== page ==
Anyway, they might succeed of fail. But at least the tried!

    AMD's x86-64:

    They're just extending Intel's 20 year old mistake.

    Read AMD specs:

    "new features:

    - 64-bit flat virtual addressing.

    - 8 new general-purpose registers (GPRs).

    - 8 new registers for streaming SIMD extensions (SSE).

    - 64-bit wide GPRs and instruction pointer."

    x86 is starved from registers, so the new ones are more than welcome.

    AMD has also removed some old useless instructions and cleaned out the register act (goodbye ah, bh, ch and dh).

    No revolution here.

    But its usefull. Most people can't afford to drop x86. And 4 GiB of RAM starts to look tight.

    The userpace issue. I believe you're talking about Aplication Binary Interfaces (ABIs).

    The size of C's basic types is not predefined. Its depends on the platform the code is compiled to.

    The specification of those types size and alignment are part of the ABI.

    One usually refers to an ABI that defines the type _int_ as a 32-bit type as a 32-bit ABI.

    ABIs are't dependent on the CPU "bitness". One can think of a 128-bit ABI specification for a 8-bit CPU.

    Platforms based on 32-bit CPUs usually have 32-bit ABIs.

    One would think platforms based on 64-bit CPUs to use 64-bit ABIs.

    However, though portable code shouln't assume about the size of these types, the reasoning behind the choice of variable type usually makes the software more eficient when compiled to 32-bit ABIs. Therefore, platforms based on 64-bit CPUs also support 32-bit ABIs.

    However, a 32-bit ABI doesn't mean that the software is unable to use 64-bit addresses or take advantege of the 64-bit CPU (but also doesn't mean it will).

    The so called "bitness" of the ABI only refers to the size of _int_, not to the size of the pointers.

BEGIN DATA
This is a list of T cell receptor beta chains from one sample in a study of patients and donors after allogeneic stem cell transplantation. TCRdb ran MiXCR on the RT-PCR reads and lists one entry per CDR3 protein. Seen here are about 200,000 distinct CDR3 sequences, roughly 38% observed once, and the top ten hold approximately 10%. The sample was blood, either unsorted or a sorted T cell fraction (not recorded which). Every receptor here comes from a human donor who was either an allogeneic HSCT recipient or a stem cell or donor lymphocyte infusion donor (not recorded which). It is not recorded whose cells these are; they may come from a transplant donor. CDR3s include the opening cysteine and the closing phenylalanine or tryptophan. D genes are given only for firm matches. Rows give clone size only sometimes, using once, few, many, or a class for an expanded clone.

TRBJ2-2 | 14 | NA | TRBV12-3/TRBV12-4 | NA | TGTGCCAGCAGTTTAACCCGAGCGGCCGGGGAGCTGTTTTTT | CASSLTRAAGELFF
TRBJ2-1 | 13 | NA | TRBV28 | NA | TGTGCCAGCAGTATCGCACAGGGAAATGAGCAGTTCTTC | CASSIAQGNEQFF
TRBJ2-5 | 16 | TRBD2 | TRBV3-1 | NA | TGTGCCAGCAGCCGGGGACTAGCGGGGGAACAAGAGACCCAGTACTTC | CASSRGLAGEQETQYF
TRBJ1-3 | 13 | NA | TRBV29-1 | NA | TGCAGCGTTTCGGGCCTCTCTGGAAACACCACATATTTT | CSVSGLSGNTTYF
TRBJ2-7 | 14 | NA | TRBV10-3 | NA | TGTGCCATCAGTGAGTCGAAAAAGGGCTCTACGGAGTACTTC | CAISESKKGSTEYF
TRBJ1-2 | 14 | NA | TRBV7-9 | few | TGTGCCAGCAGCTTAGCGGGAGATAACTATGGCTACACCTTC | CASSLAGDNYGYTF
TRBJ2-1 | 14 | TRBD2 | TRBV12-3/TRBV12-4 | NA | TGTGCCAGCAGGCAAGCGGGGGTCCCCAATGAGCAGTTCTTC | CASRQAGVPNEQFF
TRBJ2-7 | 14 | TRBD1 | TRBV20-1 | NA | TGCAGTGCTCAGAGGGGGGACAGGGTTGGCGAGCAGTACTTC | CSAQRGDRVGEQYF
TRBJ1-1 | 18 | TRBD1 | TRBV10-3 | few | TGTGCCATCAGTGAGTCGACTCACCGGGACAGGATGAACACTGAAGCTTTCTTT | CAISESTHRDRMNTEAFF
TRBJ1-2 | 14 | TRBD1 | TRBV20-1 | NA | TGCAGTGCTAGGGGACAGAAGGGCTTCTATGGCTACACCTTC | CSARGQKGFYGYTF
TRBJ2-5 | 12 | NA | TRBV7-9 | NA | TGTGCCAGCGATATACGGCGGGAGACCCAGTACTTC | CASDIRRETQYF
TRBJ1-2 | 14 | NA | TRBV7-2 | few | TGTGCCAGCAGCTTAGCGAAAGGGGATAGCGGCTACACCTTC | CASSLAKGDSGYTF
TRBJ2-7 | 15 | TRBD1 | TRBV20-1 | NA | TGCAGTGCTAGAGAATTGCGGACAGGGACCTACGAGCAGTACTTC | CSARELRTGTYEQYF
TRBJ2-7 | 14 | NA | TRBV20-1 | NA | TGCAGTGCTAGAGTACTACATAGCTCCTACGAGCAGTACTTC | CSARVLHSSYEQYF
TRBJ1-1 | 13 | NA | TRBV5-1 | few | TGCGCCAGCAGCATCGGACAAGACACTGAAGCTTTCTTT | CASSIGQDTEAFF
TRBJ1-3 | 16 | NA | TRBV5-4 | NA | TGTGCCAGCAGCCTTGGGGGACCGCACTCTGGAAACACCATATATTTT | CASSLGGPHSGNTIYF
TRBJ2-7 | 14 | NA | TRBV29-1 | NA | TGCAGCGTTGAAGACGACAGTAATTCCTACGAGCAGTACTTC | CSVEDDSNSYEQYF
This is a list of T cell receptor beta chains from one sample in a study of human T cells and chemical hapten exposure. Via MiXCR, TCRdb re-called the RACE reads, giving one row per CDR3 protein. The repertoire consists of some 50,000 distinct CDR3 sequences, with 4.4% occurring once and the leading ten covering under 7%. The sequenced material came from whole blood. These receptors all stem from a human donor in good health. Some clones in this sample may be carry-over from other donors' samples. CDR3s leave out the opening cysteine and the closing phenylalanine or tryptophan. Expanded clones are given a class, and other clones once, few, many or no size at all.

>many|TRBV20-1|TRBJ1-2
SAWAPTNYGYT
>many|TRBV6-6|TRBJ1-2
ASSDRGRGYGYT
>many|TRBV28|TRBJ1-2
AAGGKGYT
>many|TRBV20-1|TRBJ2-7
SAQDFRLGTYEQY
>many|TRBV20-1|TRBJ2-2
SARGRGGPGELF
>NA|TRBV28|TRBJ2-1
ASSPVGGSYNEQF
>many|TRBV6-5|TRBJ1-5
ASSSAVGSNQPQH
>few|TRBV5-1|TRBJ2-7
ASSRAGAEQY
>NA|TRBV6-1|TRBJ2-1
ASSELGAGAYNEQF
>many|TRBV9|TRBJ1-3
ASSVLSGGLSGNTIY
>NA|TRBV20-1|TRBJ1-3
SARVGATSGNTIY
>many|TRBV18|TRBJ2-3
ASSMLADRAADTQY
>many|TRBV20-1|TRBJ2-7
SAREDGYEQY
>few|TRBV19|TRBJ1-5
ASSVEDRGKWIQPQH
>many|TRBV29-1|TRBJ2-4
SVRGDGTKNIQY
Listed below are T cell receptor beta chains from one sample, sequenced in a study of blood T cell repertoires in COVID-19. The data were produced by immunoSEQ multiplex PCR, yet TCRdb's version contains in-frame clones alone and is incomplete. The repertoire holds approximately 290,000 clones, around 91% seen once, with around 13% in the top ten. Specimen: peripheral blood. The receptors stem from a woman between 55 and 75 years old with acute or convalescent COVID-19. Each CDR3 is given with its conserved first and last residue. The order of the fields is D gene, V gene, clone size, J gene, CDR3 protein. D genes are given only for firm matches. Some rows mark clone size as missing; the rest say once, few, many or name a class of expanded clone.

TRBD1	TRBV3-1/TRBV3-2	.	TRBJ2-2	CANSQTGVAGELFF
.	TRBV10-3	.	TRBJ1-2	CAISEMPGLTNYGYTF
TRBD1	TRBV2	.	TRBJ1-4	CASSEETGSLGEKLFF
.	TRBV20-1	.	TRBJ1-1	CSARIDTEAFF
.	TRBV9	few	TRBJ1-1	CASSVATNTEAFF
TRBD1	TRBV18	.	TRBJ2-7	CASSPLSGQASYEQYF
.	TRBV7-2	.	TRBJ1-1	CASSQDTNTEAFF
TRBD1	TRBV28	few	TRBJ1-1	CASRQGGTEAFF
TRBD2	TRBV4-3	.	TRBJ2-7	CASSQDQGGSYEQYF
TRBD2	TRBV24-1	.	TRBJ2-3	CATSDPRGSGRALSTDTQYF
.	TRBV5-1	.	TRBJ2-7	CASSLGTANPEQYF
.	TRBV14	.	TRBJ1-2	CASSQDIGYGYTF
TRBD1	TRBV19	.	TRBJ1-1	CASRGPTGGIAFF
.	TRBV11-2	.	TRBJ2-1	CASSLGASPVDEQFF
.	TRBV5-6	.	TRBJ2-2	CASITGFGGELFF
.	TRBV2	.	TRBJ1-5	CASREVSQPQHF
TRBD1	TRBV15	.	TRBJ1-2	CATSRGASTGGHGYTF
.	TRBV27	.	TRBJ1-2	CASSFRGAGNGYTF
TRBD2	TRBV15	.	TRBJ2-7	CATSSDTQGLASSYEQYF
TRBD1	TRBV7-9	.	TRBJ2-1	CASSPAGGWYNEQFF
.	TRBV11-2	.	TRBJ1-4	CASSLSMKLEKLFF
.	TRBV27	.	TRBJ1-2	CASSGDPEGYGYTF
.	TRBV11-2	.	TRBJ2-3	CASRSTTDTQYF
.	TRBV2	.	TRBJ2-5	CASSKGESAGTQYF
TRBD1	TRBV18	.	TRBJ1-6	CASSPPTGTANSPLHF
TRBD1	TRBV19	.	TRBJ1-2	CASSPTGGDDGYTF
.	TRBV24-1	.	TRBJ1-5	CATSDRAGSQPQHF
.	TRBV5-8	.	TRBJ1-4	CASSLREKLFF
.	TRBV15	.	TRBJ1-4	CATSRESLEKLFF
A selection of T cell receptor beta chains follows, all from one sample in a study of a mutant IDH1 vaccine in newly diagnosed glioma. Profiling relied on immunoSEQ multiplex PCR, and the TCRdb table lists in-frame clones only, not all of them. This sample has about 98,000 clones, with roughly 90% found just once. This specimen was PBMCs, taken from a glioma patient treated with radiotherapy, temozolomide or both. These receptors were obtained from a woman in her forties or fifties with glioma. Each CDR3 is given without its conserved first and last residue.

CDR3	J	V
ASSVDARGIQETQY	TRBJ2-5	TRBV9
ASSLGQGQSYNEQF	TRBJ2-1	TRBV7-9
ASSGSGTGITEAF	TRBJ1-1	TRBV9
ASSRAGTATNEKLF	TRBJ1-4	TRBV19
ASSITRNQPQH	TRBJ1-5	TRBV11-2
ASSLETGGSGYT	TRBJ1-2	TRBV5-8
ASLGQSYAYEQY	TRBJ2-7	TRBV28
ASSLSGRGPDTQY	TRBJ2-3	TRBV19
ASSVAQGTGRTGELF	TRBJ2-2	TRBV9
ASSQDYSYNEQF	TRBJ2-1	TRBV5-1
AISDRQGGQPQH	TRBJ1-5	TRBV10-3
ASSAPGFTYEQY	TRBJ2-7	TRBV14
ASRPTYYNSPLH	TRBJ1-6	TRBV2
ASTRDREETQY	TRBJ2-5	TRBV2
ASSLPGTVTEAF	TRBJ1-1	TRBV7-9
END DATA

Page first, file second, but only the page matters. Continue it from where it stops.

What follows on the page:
Each supported ABI will basically requires an entire set of libraries compiled for that ABI.

    So, it does make sense for debian not to include suport for the 64-bit ABIs for 64-bit CPU based systems.

    Reasoning explained:

    when a programmer chooses, for examples, int instead of short int or long int, he/she problably wants a variable capable of containing integer values in a about -2.000.000.000 to +2.000.000.000 range (wich is about what a 32-bit int can hold)

    If you recompile that code for a 64-bit ABI, that variable is capable of holding a much wider range of values. However, what is the advantage? Most likely none. If if the programmer wanted that variable capable of holding a wider range of values, he/she would have likely choosed a long int. And the program just gets slower.

    This, however, has little to do with to do or not a Debian port for x86-64.

    This has more to do with if we port Debian to x86-64 wich ABIs will we support. Which isn't really an issue as there seems to be only one (a 32-bit ABI).

    Should we port Debian to x86-64? Yes.

    Given the backwards compatibilty with x86, how much?

    A large amount of software won't need to deal with more that 4 GiB of memory and its performance isn't that important or can't take that much advantage from the x86-64 bit improvements, so it doesn't seem to make much sense spending resources with it.

    However, providing only x86 binaries for such